In the summer of 1776 in New York City, Hamilton seeks out Aaron Burr. Burr advises the overenthusiastic Hamilton to “talk less; smile more”. Hamilton is unable to understand why Burr would rather exercise caution than fight for his beliefs (“Aaron Burr, Sir”). Hamilton bonds with three fellow revolutionaries: abolitionist John Laurens, the flamboyant Frenchman Marquis de Lafayette, and the tailor’s apprentice Hercules Mulligan. Hamilton dazzles them with his rhetorical skills (“My Shot”) and they dream of laying down their lives for their cause (“The Story of Tonight”). Meanwhile, the wealthy Schuyler sisters—Angelica, Eliza, and Peggy—wander the streets of New York, excited by the spirit of revolution in the air (“The Schuyler Sisters”).
Samuel Seabury, a vocal Loyalist, preaches against the American Revolution, and Hamilton refutes and ridicules his statements (“Farmer Refuted”). A message arrives from King George III, reminding the colonists that he is able and willing to fight for their submission (“You’ll Be Back”).
The revolution is underway, and Hamilton, Burr, and their friends join the Continental Army. As the army retreats from New York City, General George Washington realizes he needs help to win the war. Though Hamilton desires a command and to fight on the front lines, he recognizes the opportunity Washington offers him, and accepts a position as his aide-de-camp (“Right Hand Man”).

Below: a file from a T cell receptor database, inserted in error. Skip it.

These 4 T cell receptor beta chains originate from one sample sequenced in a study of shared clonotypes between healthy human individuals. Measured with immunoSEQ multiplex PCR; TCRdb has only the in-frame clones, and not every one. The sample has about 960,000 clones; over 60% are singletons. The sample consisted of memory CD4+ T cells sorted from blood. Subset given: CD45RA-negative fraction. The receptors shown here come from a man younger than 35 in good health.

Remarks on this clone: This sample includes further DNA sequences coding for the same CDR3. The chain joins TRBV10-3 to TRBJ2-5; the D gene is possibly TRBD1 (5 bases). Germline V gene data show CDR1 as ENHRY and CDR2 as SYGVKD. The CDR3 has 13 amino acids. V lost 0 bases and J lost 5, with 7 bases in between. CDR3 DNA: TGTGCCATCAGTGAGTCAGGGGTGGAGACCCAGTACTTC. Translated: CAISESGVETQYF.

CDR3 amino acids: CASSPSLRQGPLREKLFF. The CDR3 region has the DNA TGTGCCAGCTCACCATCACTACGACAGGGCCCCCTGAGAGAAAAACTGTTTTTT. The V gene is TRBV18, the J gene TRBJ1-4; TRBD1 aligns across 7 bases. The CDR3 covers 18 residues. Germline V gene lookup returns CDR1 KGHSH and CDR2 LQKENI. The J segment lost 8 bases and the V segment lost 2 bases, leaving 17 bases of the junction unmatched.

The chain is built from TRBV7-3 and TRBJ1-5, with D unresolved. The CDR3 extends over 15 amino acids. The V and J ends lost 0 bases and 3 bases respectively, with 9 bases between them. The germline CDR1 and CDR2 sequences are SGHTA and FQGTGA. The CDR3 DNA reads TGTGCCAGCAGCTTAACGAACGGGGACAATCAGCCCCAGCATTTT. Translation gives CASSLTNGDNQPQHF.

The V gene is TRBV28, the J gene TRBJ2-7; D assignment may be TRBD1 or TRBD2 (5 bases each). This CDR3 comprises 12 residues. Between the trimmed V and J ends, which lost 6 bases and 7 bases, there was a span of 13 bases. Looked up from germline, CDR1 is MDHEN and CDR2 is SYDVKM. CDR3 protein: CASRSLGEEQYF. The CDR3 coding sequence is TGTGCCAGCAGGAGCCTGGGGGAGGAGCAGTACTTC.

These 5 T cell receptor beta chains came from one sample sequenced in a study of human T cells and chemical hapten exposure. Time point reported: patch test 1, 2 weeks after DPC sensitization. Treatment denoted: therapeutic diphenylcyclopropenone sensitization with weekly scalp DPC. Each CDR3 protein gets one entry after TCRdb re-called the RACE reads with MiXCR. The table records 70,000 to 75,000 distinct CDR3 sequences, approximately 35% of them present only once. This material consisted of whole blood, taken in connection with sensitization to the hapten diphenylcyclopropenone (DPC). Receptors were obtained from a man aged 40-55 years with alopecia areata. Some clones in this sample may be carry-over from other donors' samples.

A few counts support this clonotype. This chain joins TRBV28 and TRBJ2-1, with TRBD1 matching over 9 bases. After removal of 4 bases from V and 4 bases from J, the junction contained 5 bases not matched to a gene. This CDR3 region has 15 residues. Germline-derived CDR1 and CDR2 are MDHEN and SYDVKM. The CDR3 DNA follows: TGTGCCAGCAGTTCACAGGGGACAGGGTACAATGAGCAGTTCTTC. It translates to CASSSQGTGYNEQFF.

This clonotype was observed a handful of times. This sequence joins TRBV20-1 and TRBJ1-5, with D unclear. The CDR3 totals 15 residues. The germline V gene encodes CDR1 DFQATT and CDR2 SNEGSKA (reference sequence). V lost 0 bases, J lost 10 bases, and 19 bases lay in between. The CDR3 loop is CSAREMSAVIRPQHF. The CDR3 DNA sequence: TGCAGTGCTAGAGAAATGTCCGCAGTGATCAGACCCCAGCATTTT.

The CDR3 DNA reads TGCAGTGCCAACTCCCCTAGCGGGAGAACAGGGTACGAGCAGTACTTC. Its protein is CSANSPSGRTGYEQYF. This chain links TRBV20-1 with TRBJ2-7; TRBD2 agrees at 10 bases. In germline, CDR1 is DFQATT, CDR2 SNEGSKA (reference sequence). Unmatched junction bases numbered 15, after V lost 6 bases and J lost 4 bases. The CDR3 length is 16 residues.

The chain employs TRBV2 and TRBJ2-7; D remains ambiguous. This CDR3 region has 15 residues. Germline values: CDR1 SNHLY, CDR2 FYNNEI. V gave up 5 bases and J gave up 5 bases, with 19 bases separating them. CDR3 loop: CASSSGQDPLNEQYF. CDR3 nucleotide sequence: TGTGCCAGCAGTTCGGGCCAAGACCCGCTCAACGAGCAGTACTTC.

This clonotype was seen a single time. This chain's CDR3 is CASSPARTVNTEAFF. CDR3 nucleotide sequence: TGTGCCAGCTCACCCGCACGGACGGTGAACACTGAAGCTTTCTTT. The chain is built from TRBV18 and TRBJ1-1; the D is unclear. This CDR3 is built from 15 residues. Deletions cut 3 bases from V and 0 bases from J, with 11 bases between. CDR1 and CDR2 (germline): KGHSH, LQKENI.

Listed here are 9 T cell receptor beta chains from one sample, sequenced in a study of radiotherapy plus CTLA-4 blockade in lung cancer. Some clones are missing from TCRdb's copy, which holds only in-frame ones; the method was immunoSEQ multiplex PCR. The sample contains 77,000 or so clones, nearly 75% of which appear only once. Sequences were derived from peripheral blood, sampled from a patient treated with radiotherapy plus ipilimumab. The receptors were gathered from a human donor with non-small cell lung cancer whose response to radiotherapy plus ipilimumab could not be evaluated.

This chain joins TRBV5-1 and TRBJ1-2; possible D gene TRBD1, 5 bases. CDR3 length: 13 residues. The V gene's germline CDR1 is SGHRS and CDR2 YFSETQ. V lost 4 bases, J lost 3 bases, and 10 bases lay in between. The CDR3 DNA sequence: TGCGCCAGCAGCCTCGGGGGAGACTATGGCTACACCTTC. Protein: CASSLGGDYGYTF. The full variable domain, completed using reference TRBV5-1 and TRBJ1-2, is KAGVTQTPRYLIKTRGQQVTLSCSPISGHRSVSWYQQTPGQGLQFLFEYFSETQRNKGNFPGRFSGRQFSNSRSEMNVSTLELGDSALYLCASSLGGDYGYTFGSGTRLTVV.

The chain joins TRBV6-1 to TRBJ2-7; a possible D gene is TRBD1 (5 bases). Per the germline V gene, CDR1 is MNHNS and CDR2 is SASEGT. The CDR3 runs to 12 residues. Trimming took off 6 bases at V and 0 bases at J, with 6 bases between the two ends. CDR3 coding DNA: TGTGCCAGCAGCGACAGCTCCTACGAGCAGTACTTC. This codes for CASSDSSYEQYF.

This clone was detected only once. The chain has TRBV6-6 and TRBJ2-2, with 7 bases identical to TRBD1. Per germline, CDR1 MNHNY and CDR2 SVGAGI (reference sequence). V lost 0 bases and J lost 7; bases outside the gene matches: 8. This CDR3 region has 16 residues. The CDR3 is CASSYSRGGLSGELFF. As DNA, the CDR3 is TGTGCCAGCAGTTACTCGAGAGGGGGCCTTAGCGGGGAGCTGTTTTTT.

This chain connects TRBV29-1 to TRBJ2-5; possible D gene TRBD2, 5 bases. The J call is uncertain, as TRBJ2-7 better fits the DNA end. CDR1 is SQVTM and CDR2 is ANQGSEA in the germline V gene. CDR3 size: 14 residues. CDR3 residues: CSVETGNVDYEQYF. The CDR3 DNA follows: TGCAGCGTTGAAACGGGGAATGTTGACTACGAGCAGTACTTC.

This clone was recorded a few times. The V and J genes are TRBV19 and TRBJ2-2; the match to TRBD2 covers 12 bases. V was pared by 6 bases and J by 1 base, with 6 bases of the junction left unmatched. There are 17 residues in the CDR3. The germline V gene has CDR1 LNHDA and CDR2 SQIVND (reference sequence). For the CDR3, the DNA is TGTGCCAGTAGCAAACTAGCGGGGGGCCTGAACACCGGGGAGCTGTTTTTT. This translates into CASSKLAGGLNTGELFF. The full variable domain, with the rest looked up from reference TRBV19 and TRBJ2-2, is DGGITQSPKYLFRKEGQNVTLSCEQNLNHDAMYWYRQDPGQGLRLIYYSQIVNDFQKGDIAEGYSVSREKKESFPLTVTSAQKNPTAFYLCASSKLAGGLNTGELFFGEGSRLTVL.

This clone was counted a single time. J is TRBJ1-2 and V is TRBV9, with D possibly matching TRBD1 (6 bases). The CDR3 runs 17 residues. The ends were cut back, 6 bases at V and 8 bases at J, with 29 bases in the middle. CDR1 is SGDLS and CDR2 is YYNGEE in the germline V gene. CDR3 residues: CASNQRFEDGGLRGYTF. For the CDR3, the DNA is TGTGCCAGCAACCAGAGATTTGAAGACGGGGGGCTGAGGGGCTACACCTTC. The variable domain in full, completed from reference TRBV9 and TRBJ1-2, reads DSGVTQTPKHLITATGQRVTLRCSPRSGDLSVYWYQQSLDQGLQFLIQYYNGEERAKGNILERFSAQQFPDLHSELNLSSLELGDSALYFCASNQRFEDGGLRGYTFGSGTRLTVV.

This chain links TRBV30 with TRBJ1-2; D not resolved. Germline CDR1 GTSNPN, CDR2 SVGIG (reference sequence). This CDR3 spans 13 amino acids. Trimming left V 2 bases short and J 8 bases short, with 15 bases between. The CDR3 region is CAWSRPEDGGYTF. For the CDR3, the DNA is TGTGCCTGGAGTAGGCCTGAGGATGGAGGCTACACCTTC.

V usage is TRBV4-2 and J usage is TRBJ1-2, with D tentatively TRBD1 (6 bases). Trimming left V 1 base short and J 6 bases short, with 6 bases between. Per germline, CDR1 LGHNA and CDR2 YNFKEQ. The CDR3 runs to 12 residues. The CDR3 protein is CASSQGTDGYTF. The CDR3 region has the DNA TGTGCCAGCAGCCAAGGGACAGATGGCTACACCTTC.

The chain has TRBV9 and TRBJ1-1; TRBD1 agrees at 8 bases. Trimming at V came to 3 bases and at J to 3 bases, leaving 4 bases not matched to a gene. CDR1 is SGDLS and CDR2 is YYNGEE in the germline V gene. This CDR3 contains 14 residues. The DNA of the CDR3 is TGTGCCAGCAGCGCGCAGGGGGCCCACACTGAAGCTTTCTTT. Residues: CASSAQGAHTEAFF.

In the winter of 1780, the men attend a ball given by Philip Schuyler, and Hamilton sets his sights on the man’s daughters (“A Winter’s Ball”). Eliza falls instantly in love, and after being introduced by Angelica, Eliza and Hamilton soon wed (“Helpless”). Angelica is also smitten with Hamilton, but swallows her feelings for the sake of her sister’s happiness (“Satisfied”). Hamilton, Laurens, Lafayette and Mulligan drunkenly celebrate the marriage when Burr arrives to offer congratulations. After Laurens teases him, Burr admits that he is having an affair with Theodosia Bartow Prevost, the wife of a British officer (“The Story of Tonight (Reprise)”). Hamilton urges Burr to make the relationship public. Burr, however, prefers to wait and see what life has in store for him rather than take any drastic measures (“Wait For It”).